Bradley Hathaway’s “A Mouth Full of Dust”
“The bottom line is this: Bradley Hathaway has heart and some decent lyrics in his pocket, but he has yet to give either of them justice. And even the same could be said for his instrumentation and his vocals.” -Beth YeckleyBeth Yeckley
out of 10
A Mouth Full of Dust
January 9, 2010
If you’ve ever been to a poetry jam, you’ll recognize Bradley Hathaway’s music… or, I guess it would be more aptly called his “performance pieces.” Poetry can be emphatic, sometimes moving the audience with a surreal control over the wording, imagery, and intensity. Hathaway has all three of those things, minus the control. His music, if you would call it that, is at best, a marriage of miscommunication between his lyrics and his instrumentation.
On his second album, “A Mouth Full of Dust,” Hathaway is clearly in gear with his message. And I applaud that he has taken his faith and transcribed it into a novel of personal expression to God and about God. But I cannot entitle this to be good, sound music. The majority of the ten songs on the album read the same way: Hathaway’s voice spills out over the music and runs rampant, coloring outside the instrumentation’s rhythm and guidance. His voice has two qualities, being nasal and whiny. Most of us know that a nasal voice can be soulful, aggressive, and even a little whining can pull on your heart if paired with emotive lyrics and crisp music. But Hathaway’s album lacks all of those elements. And though I’m sure this was a desired quality, the static and incessant crying of his voice pushes him out of tune and even dropping flat on some notes. And it’s a sad song to sing, considering that some of his songs really have parts of them that are struggling for redemption. There are moments on the album that beg to be prolonged, like the last two minutes of “Samuel” or the jamming on “Lord Have Mercy.” But with lyrics so recklessly recorded over the music, it is without a doubt that he is playing a game of chubby bunny with himself, attempting to cram as many words into one line as possible. It’s as if he and the music are a team in an ankle race, but the music is flailing behind, being drug through the dirt. The only song that I actually enjoyed, truly, was “I Don’t Believe In Love.” I adored the guitar intro, mainly because it’s one of the few times we actually get to hear the music itself. And his voice sounds hollowed out, coupled with a little twang, but well measured over his strumming. He sounds soulful and it’s as if this song was made with thought, love, and precise craft. The music actually reverberates through the string of a tin can telephone, leaving a raw but finished feel to this song.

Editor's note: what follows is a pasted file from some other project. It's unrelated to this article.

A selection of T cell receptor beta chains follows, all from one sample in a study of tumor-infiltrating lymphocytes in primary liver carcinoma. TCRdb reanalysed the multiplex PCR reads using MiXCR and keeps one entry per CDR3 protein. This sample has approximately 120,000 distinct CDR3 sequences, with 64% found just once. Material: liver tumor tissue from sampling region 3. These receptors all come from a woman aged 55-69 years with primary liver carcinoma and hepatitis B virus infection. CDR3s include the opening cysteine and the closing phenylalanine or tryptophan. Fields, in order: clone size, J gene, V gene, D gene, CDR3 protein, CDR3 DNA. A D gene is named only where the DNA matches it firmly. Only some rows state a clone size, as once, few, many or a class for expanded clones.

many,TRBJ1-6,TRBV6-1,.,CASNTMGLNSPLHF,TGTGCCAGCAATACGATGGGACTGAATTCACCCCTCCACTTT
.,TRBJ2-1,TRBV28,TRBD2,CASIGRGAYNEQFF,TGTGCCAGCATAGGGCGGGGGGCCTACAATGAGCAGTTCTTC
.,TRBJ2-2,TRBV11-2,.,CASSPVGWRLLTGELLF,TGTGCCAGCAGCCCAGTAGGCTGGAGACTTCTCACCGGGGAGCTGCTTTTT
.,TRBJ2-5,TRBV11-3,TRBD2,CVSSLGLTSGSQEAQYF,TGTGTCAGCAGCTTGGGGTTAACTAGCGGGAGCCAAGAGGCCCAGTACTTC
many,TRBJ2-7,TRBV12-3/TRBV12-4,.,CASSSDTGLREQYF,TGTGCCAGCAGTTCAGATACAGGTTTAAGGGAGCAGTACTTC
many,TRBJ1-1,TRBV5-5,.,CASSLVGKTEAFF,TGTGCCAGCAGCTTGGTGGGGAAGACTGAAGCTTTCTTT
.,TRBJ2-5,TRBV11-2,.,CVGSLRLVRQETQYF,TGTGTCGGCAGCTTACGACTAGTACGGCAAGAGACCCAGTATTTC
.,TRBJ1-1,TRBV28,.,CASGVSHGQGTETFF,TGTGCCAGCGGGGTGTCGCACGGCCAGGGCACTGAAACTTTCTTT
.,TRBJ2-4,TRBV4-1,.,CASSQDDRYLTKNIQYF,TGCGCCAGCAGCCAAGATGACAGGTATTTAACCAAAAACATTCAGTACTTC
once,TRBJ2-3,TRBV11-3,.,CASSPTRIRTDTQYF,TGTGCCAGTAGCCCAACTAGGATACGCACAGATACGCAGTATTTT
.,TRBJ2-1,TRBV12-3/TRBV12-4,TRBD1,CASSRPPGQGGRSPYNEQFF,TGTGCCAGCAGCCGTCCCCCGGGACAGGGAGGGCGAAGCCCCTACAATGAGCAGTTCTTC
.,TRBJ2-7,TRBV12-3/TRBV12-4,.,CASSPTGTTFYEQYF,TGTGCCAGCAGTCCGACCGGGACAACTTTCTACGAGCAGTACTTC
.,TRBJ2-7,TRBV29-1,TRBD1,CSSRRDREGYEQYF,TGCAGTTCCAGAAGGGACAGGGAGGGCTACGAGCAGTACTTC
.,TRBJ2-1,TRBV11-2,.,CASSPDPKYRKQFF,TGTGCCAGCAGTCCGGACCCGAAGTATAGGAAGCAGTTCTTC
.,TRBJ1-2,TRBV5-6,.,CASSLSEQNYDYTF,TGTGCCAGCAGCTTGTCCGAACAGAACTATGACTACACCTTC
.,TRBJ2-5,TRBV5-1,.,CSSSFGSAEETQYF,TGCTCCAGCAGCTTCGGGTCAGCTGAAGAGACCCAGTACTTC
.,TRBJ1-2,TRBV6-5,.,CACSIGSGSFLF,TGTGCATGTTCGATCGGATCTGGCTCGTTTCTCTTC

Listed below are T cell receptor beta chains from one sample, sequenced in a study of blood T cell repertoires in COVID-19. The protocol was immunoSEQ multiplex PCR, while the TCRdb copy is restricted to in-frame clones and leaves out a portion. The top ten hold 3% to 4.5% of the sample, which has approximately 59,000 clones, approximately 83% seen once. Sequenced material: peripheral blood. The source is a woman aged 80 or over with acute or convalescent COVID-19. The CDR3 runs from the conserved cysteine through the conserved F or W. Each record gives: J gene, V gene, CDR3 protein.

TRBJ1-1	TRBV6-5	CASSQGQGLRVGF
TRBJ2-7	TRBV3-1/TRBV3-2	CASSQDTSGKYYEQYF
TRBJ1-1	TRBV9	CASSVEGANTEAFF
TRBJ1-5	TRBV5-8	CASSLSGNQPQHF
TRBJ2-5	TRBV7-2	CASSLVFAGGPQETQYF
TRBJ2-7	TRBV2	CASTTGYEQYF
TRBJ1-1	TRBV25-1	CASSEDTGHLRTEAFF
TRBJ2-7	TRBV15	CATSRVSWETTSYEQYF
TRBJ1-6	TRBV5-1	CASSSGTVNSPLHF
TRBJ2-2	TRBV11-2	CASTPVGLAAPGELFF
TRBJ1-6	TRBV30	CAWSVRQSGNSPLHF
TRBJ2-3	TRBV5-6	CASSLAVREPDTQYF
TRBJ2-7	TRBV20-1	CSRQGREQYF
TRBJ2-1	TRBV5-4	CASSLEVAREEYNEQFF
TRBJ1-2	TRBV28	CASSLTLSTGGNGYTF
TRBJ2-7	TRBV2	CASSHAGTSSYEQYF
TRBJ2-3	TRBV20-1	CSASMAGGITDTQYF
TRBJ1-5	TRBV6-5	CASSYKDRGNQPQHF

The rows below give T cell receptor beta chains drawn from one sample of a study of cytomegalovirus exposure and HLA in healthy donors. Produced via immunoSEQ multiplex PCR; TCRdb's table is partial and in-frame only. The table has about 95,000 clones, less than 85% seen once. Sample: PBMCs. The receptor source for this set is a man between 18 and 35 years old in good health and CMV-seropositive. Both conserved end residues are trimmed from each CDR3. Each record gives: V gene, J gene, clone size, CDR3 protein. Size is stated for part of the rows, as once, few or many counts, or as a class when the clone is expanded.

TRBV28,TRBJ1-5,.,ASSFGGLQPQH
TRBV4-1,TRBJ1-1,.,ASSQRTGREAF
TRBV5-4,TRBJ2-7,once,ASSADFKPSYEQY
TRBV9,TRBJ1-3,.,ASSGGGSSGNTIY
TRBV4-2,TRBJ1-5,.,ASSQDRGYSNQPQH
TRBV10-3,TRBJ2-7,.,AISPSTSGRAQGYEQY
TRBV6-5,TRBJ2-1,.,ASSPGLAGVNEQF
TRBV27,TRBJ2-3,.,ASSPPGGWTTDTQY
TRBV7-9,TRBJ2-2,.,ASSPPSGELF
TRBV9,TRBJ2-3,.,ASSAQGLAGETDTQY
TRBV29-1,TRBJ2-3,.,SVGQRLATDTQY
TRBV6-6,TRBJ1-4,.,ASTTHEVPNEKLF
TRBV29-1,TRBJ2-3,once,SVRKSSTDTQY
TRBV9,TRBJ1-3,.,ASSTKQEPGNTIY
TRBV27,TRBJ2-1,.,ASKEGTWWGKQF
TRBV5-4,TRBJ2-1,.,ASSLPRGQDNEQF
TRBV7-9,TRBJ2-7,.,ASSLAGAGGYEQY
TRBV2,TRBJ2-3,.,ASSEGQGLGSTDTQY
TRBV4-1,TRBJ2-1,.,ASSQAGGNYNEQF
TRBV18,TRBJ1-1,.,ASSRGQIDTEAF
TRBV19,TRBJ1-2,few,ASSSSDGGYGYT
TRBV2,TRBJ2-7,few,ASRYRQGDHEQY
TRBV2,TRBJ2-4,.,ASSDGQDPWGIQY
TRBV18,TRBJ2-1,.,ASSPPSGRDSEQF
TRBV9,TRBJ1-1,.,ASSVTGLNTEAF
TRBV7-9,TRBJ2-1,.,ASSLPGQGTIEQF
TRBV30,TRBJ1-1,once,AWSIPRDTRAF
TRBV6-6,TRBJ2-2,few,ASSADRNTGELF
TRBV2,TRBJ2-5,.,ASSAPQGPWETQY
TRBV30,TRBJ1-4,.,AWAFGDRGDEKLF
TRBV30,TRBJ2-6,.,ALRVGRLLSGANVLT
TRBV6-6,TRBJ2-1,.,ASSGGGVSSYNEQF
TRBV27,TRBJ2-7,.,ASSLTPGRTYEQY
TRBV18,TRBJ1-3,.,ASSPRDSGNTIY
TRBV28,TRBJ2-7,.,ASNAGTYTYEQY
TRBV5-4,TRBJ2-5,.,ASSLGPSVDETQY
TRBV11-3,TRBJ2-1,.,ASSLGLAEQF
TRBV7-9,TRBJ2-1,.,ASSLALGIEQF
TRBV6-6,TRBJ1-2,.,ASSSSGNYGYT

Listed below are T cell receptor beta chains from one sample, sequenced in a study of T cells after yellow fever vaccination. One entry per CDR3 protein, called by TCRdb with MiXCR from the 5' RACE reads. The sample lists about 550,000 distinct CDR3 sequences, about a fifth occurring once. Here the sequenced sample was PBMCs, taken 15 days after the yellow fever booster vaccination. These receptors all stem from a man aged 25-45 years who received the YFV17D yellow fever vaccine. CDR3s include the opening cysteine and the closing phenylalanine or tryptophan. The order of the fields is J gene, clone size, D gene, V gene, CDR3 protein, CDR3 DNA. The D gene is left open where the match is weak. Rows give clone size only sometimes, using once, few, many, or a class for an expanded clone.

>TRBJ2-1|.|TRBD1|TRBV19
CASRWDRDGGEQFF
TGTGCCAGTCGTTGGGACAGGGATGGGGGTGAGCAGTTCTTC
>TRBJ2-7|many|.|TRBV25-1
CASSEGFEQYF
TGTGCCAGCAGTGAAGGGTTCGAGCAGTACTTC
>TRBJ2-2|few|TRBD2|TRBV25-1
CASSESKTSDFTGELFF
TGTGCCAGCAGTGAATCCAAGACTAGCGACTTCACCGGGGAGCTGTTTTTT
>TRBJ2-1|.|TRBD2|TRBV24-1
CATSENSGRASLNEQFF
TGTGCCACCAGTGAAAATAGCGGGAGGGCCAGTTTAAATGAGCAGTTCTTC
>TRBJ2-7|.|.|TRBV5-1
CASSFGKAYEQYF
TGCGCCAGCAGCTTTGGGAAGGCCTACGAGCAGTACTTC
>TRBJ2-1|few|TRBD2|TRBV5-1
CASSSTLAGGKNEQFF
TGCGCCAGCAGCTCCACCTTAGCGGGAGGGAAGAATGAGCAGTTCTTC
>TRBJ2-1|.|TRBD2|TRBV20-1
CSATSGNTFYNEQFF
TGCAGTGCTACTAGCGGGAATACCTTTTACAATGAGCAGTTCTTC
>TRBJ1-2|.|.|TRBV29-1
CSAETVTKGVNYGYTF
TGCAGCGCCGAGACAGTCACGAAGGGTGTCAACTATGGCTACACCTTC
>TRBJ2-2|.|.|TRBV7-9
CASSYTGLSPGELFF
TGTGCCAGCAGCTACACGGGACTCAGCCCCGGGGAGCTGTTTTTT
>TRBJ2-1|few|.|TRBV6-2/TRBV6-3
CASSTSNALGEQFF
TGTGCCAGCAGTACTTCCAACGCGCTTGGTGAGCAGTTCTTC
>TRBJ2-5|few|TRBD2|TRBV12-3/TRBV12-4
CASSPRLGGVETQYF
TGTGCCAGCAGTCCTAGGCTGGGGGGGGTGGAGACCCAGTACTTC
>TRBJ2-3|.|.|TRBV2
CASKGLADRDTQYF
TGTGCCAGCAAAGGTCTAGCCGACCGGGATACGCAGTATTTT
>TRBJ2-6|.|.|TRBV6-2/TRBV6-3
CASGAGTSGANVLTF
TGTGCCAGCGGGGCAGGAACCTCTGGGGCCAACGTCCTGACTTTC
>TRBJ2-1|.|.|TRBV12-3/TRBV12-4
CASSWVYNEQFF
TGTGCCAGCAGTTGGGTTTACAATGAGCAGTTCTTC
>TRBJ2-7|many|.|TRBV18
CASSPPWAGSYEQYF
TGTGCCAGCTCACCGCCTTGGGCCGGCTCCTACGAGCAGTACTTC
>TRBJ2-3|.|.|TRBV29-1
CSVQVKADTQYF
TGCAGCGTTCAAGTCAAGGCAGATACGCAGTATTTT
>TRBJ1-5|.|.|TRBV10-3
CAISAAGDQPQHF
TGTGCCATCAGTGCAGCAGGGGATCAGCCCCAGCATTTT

The bottom line is this: Bradley Hathaway has heart and some decent lyrics in his pocket, but he has yet to give either of them justice. And even the same could be said for his instrumentation and his vocals. Color inside the lines, Hathaway!